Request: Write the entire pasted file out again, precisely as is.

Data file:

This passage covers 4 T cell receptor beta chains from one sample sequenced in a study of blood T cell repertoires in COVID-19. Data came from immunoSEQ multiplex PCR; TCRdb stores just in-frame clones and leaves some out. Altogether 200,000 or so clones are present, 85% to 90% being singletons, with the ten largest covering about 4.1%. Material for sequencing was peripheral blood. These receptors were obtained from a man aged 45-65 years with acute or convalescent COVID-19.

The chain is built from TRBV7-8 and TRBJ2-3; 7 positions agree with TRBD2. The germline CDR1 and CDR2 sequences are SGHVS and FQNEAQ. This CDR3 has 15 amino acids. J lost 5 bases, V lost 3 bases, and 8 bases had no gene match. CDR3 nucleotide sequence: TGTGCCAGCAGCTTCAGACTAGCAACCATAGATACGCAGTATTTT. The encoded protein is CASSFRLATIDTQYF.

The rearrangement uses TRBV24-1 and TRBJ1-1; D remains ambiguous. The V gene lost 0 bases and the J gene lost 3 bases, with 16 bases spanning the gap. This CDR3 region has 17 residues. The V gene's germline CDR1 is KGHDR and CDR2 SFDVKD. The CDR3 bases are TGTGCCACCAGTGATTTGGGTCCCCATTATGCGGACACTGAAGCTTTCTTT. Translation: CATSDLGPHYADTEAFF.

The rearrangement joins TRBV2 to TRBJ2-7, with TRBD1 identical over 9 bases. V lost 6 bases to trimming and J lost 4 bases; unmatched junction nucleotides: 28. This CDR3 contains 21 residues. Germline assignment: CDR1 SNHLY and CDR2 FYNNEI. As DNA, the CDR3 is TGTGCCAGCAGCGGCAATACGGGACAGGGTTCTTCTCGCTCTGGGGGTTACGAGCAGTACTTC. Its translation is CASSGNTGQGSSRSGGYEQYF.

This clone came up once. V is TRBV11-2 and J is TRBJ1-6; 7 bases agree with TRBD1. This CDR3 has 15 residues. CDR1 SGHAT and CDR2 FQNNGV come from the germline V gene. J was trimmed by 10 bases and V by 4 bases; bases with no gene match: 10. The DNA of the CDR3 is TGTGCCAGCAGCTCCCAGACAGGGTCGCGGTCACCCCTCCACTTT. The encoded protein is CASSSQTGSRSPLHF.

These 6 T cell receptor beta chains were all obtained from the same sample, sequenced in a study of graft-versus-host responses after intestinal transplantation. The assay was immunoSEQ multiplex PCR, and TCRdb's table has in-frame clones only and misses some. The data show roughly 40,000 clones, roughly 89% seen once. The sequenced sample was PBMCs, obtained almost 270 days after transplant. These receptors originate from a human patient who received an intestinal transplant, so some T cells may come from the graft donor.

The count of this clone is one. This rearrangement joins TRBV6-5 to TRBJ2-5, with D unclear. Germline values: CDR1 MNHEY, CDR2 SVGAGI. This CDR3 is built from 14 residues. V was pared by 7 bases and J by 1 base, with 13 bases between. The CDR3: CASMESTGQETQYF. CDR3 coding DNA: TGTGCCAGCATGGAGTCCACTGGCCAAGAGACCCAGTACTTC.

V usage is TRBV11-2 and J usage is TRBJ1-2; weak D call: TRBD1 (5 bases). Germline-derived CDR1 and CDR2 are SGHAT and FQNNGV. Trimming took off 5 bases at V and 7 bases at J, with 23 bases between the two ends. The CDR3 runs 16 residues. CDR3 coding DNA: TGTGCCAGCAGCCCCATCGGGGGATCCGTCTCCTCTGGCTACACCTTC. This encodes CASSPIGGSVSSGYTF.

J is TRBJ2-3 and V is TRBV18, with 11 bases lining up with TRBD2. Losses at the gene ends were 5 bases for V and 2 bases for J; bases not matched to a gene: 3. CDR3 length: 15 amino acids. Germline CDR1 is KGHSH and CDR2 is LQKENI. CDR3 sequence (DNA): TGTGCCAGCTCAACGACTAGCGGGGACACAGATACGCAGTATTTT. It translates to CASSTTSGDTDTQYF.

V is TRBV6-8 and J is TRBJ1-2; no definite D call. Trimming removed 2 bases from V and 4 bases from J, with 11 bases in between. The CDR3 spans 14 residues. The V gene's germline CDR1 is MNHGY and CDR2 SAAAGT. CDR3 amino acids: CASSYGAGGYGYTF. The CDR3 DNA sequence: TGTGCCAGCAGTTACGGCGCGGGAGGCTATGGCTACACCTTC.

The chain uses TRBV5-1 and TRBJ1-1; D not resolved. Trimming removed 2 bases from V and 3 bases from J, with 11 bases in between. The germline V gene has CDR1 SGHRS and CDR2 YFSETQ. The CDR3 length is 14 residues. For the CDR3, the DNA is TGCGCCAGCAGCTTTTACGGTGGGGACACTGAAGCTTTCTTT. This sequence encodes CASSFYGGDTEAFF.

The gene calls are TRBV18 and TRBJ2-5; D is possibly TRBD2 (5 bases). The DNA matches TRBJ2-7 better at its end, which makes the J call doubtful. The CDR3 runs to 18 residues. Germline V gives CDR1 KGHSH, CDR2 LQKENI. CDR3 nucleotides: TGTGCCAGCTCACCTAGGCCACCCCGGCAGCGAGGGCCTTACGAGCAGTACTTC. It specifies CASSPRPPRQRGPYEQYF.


This passage covers 4 T cell receptor beta chains from one sample sequenced in a study of blood T cell repertoires in COVID-19. Data came from immunoSEQ multiplex PCR; TCRdb stores just in-frame clones and leaves some out. Altogether 200,000 or so clones are present, 85% to 90% being singletons, with the ten largest covering about 4.1%. Material for sequencing was peripheral blood. These receptors were obtained from a man aged 45-65 years with acute or convalescent COVID-19.

The chain is built from TRBV7-8 and TRBJ2-3; 7 positions agree with TRBD2. The germline CDR1 and CDR2 sequences are SGHVS and FQNEAQ. This CDR3 has 15 amino acids. J lost 5 bases, V lost 3 bases, and 8 bases had no gene match. CDR3 nucleotide sequence: TGTGCCAGCAGCTTCAGACTAGCAACCATAGATACGCAGTATTTT. The encoded protein is CASSFRLATIDTQYF.

The rearrangement uses TRBV24-1 and TRBJ1-1; D remains ambiguous. The V gene lost 0 bases and the J gene lost 3 bases, with 16 bases spanning the gap. This CDR3 region has 17 residues. The V gene's germline CDR1 is KGHDR and CDR2 SFDVKD. The CDR3 bases are TGTGCCACCAGTGATTTGGGTCCCCATTATGCGGACACTGAAGCTTTCTTT. Translation: CATSDLGPHYADTEAFF.

The rearrangement joins TRBV2 to TRBJ2-7, with TRBD1 identical over 9 bases. V lost 6 bases to trimming and J lost 4 bases; unmatched junction nucleotides: 28. This CDR3 contains 21 residues. Germline assignment: CDR1 SNHLY and CDR2 FYNNEI. As DNA, the CDR3 is TGTGCCAGCAGCGGCAATACGGGACAGGGTTCTTCTCGCTCTGGGGGTTACGAGCAGTACTTC. Its translation is CASSGNTGQGSSRSGGYEQYF.

This clone came up once. V is TRBV11-2 and J is TRBJ1-6; 7 bases agree with TRBD1. This CDR3 has 15 residues. CDR1 SGHAT and CDR2 FQNNGV come from the germline V gene. J was trimmed by 10 bases and V by 4 bases; bases with no gene match: 10. The DNA of the CDR3 is TGTGCCAGCAGCTCCCAGACAGGGTCGCGGTCACCCCTCCACTTT. The encoded protein is CASSSQTGSRSPLHF.

These 6 T cell receptor beta chains were all obtained from the same sample, sequenced in a study of graft-versus-host responses after intestinal transplantation. The assay was immunoSEQ multiplex PCR, and TCRdb's table has in-frame clones only and misses some. The data show roughly 40,000 clones, roughly 89% seen once. The sequenced sample was PBMCs, obtained almost 270 days after transplant. These receptors originate from a human patient who received an intestinal transplant, so some T cells may come from the graft donor.

The count of this clone is one. This rearrangement joins TRBV6-5 to TRBJ2-5, with D unclear. Germline values: CDR1 MNHEY, CDR2 SVGAGI. This CDR3 is built from 14 residues. V was pared by 7 bases and J by 1 base, with 13 bases between. The CDR3: CASMESTGQETQYF. CDR3 coding DNA: TGTGCCAGCATGGAGTCCACTGGCCAAGAGACCCAGTACTTC.

V usage is TRBV11-2 and J usage is TRBJ1-2; weak D call: TRBD1 (5 bases). Germline-derived CDR1 and CDR2 are SGHAT and FQNNGV. Trimming took off 5 bases at V and 7 bases at J, with 23 bases between the two ends. The CDR3 runs 16 residues. CDR3 coding DNA: TGTGCCAGCAGCCCCATCGGGGGATCCGTCTCCTCTGGCTACACCTTC. This encodes CASSPIGGSVSSGYTF.

J is TRBJ2-3 and V is TRBV18, with 11 bases lining up with TRBD2. Losses at the gene ends were 5 bases for V and 2 bases for J; bases not matched to a gene: 3. CDR3 length: 15 amino acids. Germline CDR1 is KGHSH and CDR2 is LQKENI. CDR3 sequence (DNA): TGTGCCAGCTCAACGACTAGCGGGGACACAGATACGCAGTATTTT. It translates to CASSTTSGDTDTQYF.

V is TRBV6-8 and J is TRBJ1-2; no definite D call. Trimming removed 2 bases from V and 4 bases from J, with 11 bases in between. The CDR3 spans 14 residues. The V gene's germline CDR1 is MNHGY and CDR2 SAAAGT. CDR3 amino acids: CASSYGAGGYGYTF. The CDR3 DNA sequence: TGTGCCAGCAGTTACGGCGCGGGAGGCTATGGCTACACCTTC.

The chain uses TRBV5-1 and TRBJ1-1; D not resolved. Trimming removed 2 bases from V and 3 bases from J, with 11 bases in between. The germline V gene has CDR1 SGHRS and CDR2 YFSETQ. The CDR3 length is 14 residues. For the CDR3, the DNA is TGCGCCAGCAGCTTTTACGGTGGGGACACTGAAGCTTTCTTT. This sequence encodes CASSFYGGDTEAFF.

The gene calls are TRBV18 and TRBJ2-5; D is possibly TRBD2 (5 bases). The DNA matches TRBJ2-7 better at its end, which makes the J call doubtful. The CDR3 runs to 18 residues. Germline V gives CDR1 KGHSH, CDR2 LQKENI. CDR3 nucleotides: TGTGCCAGCTCACCTAGGCCACCCCGGCAGCGAGGGCCTTACGAGCAGTACTTC. It specifies CASSPRPPRQRGPYEQYF.